A meditation on civilization. July, 2001: friends wave as a cruise ship departs Lisbon for Mediterranean ports and the Indian Ocean. On board and on day trips in Marseilles, Pompeii, Athens... See full summary »
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Maria de Medeiros
Maria de Medeiros,
Joaquim de Almeida
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A meditation on civilization. July, 2001: friends wave as a cruise ship departs Lisbon for Mediterranean ports and the Indian Ocean. On board and on day trips in Marseilles, Pompeii, Athens, Istanbul, and Cairo, a professor tells her young daughter about myth, history, religion, and wars. Men approach her; she's cool, on her way to her husband in Bombay. After Cairo, for two evenings divided by a stop in Aden, the captain charms three successful, famous (and childless) women, who talk with wit and intellect, each understanding the others' native tongue, a European union. The captain asks mother and child to join them. He gives the girl a gift. Helena sings. Life can be sweet. Written by
contrary to many of the reviews. I especially agree with the reviewer from Hong Kong, who stated that this is indeed, similar to real life, and he is in a multi-cultural city, where many languages are spoken.
Although I am from the U.S., I have traveled, and have experienced similar situations wherein people are acquainted. I guess one of the problems is that in the U.S., unless you are in one of the coastal cities, you are not familiar with multi-culturalism. This is sad, because I feel that Hollywood caters to the lowest common denominator in America (In Paris, for example, I do not think they would market "The Dukes of Hazzard"). I for one am tired of films which cater to the 12-17 year old demographic, or just the generally ignorant masses.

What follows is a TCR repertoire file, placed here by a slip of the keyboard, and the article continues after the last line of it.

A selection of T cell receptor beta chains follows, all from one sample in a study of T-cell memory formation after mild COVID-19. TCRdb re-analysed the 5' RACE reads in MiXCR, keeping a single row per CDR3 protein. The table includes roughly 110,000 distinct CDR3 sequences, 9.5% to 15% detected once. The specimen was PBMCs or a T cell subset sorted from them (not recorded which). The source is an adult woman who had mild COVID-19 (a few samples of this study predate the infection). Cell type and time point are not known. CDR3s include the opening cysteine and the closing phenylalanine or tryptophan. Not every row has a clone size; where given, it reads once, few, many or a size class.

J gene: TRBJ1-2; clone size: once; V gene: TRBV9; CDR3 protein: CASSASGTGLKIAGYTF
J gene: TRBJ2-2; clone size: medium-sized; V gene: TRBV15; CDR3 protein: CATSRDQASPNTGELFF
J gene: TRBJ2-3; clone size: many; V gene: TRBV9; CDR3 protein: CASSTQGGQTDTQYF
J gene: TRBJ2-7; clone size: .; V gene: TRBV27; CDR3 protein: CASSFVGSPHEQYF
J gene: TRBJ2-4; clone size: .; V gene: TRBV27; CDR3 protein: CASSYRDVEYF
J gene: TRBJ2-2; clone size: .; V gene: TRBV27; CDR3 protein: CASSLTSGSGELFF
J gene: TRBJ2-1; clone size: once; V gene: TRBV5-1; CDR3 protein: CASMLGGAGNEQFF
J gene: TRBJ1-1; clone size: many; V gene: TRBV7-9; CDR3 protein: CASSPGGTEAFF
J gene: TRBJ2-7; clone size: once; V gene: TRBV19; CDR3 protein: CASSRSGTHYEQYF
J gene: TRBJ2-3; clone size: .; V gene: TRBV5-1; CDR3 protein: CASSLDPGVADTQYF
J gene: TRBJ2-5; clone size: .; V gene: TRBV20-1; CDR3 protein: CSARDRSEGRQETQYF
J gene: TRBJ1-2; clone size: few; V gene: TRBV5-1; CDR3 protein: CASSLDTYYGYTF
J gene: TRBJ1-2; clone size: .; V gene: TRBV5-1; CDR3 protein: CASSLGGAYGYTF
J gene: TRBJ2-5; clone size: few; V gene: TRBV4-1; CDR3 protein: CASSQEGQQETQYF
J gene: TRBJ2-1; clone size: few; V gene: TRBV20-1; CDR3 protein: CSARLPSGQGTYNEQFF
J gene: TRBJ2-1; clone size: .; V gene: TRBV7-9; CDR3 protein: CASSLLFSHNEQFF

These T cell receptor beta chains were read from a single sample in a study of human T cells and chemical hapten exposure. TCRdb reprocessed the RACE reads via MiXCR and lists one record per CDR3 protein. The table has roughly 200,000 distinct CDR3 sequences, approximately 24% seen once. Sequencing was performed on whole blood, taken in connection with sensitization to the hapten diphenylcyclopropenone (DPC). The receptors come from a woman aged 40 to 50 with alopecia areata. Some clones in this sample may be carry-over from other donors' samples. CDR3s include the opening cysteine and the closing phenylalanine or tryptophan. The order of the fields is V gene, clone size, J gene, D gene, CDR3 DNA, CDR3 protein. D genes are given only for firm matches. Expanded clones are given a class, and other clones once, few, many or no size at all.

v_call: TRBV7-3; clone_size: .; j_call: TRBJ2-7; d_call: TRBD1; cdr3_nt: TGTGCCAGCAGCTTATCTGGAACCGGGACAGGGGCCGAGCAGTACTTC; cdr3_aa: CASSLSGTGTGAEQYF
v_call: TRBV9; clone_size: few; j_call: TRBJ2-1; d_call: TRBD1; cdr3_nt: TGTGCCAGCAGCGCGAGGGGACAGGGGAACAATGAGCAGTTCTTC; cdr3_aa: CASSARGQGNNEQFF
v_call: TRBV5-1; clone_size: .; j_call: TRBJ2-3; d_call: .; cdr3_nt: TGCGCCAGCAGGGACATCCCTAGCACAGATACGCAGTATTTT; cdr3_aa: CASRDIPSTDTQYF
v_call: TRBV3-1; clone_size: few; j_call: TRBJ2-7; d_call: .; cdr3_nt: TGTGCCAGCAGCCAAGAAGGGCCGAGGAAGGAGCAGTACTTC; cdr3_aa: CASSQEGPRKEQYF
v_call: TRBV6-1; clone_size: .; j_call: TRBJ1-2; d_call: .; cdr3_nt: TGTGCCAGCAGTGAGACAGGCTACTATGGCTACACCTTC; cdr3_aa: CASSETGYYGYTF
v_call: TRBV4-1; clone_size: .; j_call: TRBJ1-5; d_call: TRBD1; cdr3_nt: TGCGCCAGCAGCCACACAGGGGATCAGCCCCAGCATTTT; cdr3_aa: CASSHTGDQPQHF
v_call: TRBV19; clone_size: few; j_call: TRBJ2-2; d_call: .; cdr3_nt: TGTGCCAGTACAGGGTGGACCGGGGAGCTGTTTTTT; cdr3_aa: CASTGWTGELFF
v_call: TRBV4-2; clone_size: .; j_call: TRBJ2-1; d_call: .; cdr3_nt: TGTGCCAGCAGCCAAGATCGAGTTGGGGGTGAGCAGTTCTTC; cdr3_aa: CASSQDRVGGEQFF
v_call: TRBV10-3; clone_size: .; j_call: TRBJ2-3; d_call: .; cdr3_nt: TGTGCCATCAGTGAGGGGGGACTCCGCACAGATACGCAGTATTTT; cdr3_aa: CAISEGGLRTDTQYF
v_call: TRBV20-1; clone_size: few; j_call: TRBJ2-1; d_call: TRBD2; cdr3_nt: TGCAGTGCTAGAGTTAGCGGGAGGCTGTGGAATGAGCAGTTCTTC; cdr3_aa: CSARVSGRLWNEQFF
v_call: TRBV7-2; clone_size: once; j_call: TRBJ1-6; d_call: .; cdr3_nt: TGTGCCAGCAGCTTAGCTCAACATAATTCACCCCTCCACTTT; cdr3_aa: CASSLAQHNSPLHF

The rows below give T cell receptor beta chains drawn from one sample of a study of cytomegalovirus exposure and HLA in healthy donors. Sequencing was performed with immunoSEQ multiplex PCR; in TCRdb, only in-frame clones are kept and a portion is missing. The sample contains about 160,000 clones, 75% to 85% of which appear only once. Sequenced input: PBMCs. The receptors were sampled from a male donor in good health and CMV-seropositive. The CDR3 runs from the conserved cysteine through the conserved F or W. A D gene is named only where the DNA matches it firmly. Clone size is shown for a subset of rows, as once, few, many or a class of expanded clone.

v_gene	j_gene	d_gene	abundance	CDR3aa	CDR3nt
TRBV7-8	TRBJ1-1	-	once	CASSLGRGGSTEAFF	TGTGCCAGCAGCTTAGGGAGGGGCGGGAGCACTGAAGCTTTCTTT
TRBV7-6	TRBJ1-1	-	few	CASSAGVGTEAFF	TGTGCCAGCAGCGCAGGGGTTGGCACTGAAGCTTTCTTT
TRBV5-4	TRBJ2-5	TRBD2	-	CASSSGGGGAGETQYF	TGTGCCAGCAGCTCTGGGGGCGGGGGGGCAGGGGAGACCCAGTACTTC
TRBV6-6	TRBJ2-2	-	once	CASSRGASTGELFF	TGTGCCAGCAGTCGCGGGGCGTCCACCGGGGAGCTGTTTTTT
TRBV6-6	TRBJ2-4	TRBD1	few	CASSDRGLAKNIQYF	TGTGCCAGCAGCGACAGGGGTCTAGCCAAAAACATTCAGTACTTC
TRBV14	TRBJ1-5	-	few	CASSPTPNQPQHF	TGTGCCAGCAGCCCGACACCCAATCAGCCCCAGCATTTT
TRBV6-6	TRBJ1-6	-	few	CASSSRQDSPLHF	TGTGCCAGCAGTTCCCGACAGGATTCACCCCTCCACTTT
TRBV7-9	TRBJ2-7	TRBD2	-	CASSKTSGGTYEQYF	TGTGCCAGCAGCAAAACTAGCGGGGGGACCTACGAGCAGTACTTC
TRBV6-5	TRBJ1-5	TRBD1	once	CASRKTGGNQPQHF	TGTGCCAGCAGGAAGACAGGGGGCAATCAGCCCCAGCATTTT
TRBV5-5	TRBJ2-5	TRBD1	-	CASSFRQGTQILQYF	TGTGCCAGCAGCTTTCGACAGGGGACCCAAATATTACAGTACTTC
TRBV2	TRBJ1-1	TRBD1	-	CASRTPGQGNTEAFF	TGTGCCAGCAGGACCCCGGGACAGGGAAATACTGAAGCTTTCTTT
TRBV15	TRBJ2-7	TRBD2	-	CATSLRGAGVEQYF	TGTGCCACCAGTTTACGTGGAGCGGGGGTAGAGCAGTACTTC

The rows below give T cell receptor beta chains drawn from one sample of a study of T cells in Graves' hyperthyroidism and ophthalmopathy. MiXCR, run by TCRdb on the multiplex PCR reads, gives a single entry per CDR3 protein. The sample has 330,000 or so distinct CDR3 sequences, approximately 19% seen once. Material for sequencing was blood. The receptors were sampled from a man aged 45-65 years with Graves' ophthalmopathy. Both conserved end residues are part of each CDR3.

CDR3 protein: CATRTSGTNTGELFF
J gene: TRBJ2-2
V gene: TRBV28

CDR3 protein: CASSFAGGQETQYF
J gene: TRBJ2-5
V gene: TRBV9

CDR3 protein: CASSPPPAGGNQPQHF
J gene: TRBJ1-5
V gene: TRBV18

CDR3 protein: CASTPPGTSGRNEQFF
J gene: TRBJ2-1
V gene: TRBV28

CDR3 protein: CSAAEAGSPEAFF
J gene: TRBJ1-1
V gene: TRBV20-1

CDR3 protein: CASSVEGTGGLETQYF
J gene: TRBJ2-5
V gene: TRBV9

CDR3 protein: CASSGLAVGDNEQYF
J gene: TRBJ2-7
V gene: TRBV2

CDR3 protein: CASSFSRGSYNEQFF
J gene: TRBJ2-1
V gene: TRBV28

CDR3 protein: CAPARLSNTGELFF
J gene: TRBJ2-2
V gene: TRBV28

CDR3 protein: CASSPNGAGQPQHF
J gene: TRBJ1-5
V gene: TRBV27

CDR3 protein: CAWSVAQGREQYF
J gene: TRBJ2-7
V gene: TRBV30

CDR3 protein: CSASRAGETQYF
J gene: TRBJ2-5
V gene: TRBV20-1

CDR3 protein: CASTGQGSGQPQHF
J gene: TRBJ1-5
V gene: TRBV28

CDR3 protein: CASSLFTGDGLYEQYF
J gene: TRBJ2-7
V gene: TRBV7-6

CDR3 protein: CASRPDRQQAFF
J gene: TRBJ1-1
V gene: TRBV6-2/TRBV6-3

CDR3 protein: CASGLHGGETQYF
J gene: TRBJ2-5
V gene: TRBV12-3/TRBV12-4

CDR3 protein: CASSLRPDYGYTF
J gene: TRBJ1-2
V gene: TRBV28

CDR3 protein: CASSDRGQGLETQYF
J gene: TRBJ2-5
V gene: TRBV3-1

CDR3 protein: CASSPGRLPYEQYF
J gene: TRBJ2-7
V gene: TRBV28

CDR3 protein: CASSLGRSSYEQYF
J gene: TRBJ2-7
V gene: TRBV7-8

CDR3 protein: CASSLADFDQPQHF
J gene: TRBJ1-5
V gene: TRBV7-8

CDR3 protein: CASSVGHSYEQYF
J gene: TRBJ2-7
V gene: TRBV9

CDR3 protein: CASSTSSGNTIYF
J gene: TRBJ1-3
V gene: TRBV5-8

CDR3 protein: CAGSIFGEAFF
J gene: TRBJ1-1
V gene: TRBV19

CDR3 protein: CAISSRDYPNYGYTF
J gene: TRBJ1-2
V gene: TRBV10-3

John Malkovich is interesting, and Leonor Silveira portrays a professor, traveling with her daughter. The cruise departs from Lisbon and is to arrive in Bombay, sometime later. We see some exquisitely filmed scenery, Apollo, Pompeii, Cairo.
Malkovich is the ship's captain, and has guests of honor at his table including the lovely Catherine Deneuve, Stefania Sandrelli, and Irene Pappas. Each woman represents a different culture, and they exchange ideas and ideologies with Malkovich. This is a very interesting and realistic portrayal of people's varying impressions. They discuss Greece, the origins of language, and religious ideology.
At one point Malkovich invites the professor, Silveira, and her daughter(Filipa de Almeida) to join his group at the table. He also purchases a doll at one of the ports of call, in Morocco, I believe, and there is a parallel story of countries, politics, and possessions, for which the doll is a metaphor.
You will see at the end of the film the significance of the doll, and the allegory it represents. Quite a good story, and a relief from the usual American movies we are bombarded with.
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